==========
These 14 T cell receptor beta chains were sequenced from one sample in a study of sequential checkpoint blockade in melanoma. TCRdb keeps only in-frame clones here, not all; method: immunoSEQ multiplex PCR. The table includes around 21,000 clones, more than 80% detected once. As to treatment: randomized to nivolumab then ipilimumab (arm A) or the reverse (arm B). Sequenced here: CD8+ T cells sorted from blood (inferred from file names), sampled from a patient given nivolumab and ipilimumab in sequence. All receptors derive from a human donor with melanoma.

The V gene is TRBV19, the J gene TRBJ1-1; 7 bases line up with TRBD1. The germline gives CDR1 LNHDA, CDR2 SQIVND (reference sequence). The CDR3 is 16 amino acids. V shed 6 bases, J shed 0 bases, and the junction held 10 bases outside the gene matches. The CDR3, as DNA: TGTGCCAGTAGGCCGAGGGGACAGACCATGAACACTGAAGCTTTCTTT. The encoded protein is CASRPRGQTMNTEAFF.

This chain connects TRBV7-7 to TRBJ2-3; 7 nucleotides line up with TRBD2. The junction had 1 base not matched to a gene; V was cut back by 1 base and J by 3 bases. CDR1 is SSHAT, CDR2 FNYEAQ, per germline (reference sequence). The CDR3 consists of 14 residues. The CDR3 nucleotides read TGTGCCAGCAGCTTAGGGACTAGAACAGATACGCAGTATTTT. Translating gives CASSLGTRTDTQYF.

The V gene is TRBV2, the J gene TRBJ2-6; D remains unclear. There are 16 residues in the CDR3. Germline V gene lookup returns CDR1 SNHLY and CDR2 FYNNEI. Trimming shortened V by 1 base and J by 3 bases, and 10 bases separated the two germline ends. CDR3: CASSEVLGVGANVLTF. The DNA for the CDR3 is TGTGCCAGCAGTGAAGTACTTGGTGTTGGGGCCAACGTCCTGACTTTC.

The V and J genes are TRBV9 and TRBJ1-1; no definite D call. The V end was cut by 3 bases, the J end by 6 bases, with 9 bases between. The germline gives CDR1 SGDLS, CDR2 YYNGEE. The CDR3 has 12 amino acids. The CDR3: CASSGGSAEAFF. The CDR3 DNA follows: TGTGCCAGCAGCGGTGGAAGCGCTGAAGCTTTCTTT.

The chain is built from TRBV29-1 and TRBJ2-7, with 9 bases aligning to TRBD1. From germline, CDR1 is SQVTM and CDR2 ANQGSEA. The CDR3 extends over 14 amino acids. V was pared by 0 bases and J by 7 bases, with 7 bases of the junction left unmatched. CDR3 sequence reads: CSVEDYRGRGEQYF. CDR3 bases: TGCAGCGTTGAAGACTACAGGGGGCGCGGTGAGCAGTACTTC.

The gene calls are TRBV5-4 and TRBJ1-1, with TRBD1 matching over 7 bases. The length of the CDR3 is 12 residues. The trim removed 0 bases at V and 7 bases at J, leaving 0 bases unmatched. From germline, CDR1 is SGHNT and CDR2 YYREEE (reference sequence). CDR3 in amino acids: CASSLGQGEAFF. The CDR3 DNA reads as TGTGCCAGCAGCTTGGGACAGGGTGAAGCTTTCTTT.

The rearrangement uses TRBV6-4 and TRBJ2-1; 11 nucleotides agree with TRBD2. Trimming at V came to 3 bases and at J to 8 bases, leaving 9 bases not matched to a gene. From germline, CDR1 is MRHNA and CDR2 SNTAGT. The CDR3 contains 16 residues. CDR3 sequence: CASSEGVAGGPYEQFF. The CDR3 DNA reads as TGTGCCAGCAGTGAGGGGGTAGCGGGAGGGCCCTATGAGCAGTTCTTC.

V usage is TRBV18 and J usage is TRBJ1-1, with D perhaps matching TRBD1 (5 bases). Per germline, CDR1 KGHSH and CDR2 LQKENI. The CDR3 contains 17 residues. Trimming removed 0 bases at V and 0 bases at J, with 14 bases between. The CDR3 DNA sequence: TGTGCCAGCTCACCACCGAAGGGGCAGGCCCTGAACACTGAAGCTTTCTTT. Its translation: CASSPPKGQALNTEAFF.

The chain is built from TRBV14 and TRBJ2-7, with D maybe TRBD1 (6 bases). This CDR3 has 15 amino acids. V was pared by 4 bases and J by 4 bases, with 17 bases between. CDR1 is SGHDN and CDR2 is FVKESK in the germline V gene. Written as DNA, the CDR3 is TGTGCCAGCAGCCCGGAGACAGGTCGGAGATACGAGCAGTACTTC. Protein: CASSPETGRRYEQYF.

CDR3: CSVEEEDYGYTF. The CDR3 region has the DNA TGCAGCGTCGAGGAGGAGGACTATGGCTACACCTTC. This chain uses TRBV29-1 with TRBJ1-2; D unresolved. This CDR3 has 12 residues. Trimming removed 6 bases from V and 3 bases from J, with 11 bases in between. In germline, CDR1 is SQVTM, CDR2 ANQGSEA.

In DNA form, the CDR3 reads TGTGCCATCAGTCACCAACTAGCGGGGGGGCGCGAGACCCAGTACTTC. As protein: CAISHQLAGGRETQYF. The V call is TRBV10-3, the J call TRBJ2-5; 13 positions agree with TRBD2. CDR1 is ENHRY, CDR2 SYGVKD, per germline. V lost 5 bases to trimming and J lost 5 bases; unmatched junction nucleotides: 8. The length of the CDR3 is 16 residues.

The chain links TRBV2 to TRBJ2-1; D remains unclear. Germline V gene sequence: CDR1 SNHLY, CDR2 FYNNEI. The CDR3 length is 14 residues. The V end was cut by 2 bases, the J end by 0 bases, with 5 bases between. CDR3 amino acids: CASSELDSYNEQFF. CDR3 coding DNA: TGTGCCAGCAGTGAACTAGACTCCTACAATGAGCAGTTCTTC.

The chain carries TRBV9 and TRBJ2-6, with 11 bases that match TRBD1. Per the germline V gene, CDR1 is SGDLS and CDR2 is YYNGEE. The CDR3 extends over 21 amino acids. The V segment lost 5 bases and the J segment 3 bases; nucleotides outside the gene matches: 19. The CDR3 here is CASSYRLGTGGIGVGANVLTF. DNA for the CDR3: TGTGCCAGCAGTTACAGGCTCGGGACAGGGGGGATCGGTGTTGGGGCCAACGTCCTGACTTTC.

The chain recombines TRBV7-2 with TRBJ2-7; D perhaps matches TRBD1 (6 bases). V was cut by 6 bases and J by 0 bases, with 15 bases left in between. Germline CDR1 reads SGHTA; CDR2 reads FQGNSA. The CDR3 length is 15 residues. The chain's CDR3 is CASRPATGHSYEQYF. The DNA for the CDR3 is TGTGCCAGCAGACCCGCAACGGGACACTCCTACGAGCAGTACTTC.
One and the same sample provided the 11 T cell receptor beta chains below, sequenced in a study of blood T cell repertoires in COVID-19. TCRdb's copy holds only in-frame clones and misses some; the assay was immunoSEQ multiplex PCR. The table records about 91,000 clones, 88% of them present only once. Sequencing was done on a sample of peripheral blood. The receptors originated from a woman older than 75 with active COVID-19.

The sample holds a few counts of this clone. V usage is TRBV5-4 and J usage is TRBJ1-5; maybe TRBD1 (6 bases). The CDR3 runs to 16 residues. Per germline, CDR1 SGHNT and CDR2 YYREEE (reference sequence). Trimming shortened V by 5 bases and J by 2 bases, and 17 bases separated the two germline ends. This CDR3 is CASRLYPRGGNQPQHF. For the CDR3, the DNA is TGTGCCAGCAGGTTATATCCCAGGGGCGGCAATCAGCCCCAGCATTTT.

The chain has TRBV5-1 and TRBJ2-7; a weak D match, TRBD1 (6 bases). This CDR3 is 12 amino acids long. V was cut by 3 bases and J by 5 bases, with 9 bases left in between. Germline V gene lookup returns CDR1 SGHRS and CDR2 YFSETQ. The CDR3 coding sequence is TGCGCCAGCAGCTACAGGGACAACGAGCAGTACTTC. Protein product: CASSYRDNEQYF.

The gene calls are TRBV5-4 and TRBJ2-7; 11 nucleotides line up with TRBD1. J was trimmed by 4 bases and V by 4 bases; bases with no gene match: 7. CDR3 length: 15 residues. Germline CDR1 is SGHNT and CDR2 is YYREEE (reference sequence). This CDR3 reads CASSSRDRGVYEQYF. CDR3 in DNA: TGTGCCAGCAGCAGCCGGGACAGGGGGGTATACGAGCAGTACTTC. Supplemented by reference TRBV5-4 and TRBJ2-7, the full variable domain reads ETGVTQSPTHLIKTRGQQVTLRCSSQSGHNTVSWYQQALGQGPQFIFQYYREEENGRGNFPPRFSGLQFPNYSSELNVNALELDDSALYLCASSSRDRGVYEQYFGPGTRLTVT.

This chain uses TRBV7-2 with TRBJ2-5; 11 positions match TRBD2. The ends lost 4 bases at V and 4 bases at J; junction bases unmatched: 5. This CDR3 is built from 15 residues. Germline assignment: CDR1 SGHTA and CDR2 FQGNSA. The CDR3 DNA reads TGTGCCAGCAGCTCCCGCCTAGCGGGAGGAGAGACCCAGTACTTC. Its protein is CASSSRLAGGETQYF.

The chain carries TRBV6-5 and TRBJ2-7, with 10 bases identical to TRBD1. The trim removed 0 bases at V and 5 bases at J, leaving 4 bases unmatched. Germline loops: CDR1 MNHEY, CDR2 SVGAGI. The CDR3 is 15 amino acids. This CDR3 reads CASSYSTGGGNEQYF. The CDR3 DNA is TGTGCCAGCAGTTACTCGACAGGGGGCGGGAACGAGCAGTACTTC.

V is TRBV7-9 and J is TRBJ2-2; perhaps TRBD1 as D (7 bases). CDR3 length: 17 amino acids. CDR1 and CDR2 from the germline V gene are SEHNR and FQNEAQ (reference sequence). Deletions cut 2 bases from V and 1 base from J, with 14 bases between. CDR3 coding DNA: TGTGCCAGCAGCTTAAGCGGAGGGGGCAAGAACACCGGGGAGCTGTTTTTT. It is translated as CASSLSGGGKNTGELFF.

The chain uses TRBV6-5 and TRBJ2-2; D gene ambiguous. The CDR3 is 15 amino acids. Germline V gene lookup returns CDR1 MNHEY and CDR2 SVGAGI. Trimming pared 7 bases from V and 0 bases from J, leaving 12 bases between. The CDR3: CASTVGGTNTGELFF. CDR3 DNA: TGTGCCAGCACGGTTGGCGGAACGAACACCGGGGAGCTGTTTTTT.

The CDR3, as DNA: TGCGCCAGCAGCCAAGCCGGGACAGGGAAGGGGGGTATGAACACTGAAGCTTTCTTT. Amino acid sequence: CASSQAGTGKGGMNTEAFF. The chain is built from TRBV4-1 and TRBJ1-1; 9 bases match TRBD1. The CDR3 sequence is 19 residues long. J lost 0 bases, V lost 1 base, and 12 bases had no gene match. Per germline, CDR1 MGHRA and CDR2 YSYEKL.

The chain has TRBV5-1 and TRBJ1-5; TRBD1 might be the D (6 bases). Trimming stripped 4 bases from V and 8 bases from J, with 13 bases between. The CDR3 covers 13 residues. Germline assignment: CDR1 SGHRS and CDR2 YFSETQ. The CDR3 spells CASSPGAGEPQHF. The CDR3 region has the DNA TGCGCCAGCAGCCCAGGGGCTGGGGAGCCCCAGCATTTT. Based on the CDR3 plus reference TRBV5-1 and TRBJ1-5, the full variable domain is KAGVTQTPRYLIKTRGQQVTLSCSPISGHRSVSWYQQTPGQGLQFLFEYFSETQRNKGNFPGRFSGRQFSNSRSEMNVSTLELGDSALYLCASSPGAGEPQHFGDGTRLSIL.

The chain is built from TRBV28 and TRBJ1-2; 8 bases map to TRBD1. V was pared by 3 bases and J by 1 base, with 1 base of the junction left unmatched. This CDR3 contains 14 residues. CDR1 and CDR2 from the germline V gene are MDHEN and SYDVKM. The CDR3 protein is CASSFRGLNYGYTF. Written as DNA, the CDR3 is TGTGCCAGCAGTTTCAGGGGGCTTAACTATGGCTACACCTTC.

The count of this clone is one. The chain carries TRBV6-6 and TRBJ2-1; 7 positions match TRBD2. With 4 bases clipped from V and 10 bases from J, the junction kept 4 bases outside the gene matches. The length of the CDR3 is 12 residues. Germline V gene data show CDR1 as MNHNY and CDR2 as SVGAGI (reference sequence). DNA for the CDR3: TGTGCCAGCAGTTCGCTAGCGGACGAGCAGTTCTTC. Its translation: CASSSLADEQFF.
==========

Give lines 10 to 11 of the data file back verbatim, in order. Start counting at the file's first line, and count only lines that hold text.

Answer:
The chain is built from TRBV14 and TRBJ2-7, with D maybe TRBD1 (6 bases). This CDR3 has 15 amino acids. V was pared by 4 bases and J by 4 bases, with 17 bases between. CDR1 is SGHDN and CDR2 is FVKESK in the germline V gene. Written as DNA, the CDR3 is TGTGCCAGCAGCCCGGAGACAGGTCGGAGATACGAGCAGTACTTC. Protein: CASSPETGRRYEQYF.

CDR3: CSVEEEDYGYTF. The CDR3 region has the DNA TGCAGCGTCGAGGAGGAGGACTATGGCTACACCTTC. This chain uses TRBV29-1 with TRBJ1-2; D unresolved. This CDR3 has 12 residues. Trimming removed 6 bases from V and 3 bases from J, with 11 bases in between. In germline, CDR1 is SQVTM, CDR2 ANQGSEA.